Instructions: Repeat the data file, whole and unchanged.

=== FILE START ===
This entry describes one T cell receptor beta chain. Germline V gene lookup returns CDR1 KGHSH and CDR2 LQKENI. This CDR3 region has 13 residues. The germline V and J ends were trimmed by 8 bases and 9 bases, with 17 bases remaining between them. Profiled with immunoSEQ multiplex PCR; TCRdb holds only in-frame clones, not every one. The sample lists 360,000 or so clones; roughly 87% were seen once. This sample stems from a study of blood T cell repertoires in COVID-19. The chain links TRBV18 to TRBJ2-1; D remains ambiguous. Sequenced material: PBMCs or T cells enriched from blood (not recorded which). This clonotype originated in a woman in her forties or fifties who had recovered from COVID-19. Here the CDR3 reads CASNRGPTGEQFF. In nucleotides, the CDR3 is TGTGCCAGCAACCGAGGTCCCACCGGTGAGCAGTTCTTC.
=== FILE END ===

This entry describes one T cell receptor beta chain. Germline V gene lookup returns CDR1 KGHSH and CDR2 LQKENI. This CDR3 region has 13 residues. The germline V and J ends were trimmed by 8 bases and 9 bases, with 17 bases remaining between them. Profiled with immunoSEQ multiplex PCR; TCRdb holds only in-frame clones, not every one. The sample lists 360,000 or so clones; roughly 87% were seen once. This sample stems from a study of blood T cell repertoires in COVID-19. The chain links TRBV18 to TRBJ2-1; D remains ambiguous. Sequenced material: PBMCs or T cells enriched from blood (not recorded which). This clonotype originated in a woman in her forties or fifties who had recovered from COVID-19. Here the CDR3 reads CASNRGPTGEQFF. In nucleotides, the CDR3 is TGTGCCAGCAACCGAGGTCCCACCGGTGAGCAGTTCTTC.